Amyloid precursor protein, lipofuscin accumulation and expression of autophagy markers in aged bovine brain
© The Author(s). 2017
Received: 3 August 2016
Accepted: 10 April 2017
Published: 13 April 2017
Autophagy is a highly regulated process involving the bulk degradation of cytoplasmic macromolecules and organelles in mammalian cells via the lysosomal system. Dysregulation of autophagy is implicated in the pathogenesis of many neurodegenerative diseases and integrity of the autophagosomal - lysosomal network appears to be critical in the progression of aging. Our aim was to survey the expression of autophagy markers and Amyloid precursor protein (APP) in aged bovine brains. For our study, we collected samples from the brain of old (aged 11–20 years) and young (aged 1–5 years) Podolic dairy cows. Formalin-fixed and paraffin embedded sections were stained with routine and special staining techniques. Primary antibodies for APP and autophagy markers such as Beclin-1 and LC3 were used to perform immunofluorescence and Western blot analysis.
Histologically, the most consistent morphological finding was the age-related accumulation of intraneuronal lipofuscin. Furthermore, in aged bovine brains, immunofluorescence detected a strongly positive immunoreaction to APP and LC3. Beclin-1 immunoreaction was weak or absent. In young controls, the immunoreaction for Beclin-1 and LC3 was mild while the immunoreaction for APP was absent. Western blot analysis confirmed an increased APP expression and LC3-II/LC3-I ratio and a decreased expression of Beclin-1 in aged cows.
These data suggest that, in aged bovine, autophagy is significantly impaired if compared to young animals and they confirm that intraneuronal APP deposition increases with age.
KeywordsAutophagy Brain Neuropathology Ageing Bovine
Autophagy is a self-degradative, highly regulated process that involves the non-specific degradation of cytoplasmic macromolecules and organelles via the lysosomal system. There are three different autophagic pathways based on the mechanisms for delivery of cargo to lysosomes: macroautophagy, microautophagy and chaperone-mediated autophagy (CMA) . Macroautophagy (herein referred to as autophagy) is the major lysosomal pathway for the turnover of cytoplasmic components. Specifically, this process consists of the following steps: induction or initiation and cargo selection, vesicle nucleation and expansion, lysosome targeting, lysosome docking and autophagosome-lysosome fusion, vesicle breakdown and recycling. During Nucleation, the activity of specific autophagy effectors including Beclin-1 (Atg6 orthologue) and LC3 (microtubule-associated protein 1 light chain 3) generates an active phagophore (or isolation membrane) . The nascent membrane wraps around a portion of cytoplasm (including the soluble proteins, aggregates, or organelle) to eventually form a double membrane-bounded structure called “autophagosome”. The nascent autophagosome subsequently fuse with lysosomes to form an autophagolysosome in which the cytoplasmic cargo is degraded by lysosome hydrolases; degradation products are recycled for the synthesis of new molecules . Emerging evidence indicates that autophagy protects cells by removing long-lived proteins, aggregated protein complexes, and excess or damaged organelles . Defects in autophagy, therefore, are associated to various pathological conditions within organisms, including tumorigenesis, defects in developmental programs and the build-up of toxic, protein aggregates involved in neurodegeneration  such as Amyloid precursor protein (APP). It has been recently suggested that the progressive age-related decline of autophagic and lysosomal activity may also be responsible for the continuous intraneuronal accumulation of lipofuscin, or “age pigment” . For this study, we aimed to investigate the expression of autophagic markers such as Beclin 1 and LC3 and the accumulation of pathologic proteins such as APP and lipofuscin in aged bovine brains.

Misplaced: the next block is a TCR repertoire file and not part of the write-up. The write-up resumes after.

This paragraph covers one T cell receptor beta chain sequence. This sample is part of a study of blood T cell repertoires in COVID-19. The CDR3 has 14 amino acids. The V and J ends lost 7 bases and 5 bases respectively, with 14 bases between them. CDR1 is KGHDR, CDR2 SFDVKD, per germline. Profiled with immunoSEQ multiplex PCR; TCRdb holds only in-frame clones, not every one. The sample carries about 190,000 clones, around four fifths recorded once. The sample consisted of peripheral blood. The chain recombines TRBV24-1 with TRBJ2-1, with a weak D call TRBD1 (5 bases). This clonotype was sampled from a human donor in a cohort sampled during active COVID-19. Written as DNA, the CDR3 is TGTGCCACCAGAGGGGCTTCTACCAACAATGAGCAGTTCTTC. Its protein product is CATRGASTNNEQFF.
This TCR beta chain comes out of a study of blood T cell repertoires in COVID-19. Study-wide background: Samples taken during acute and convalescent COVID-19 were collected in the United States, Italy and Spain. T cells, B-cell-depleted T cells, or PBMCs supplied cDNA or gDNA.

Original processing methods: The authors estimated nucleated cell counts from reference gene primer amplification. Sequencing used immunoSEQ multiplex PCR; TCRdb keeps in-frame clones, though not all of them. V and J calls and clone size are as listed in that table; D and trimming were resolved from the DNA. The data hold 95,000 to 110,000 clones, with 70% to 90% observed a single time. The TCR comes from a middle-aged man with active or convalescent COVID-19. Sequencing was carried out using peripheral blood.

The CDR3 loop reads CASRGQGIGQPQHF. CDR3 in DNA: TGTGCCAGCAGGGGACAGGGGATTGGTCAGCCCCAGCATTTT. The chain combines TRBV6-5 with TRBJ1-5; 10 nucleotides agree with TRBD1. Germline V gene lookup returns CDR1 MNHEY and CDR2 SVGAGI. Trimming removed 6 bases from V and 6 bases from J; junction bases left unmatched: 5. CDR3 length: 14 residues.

Western blot analysis
We evaluated the expression levels of APP, Beclin-1, and LC3 in elder cows showing immunohistochemical positivity for APP (represented as 100 kDa band), Beclin-1(represented as 60 kDa band) and two isoforms of LC3 (represented as 18 kDa band for LC3-I and 16 kDa band for LC3-II) mainly to confirm the dysregulation of autophagy in brain from elder cows compared to young animals. Our results, normalized for actin, showed that Beclin-1 (60 kDa) was significantly reduced in the aged animals compared with the young animals (*** P < 0,001 vs control) (Fig 2c) and an increased LC3-II/LC3-I ratio (P < 0,05 vs control) (Fig. 3c). Moreover, a significant increase in the oldest animals compared to young animals (P < 0,05 vs control) (Fig. 4c) for APP was detected with a band approximatively to 100 kDa as previously described .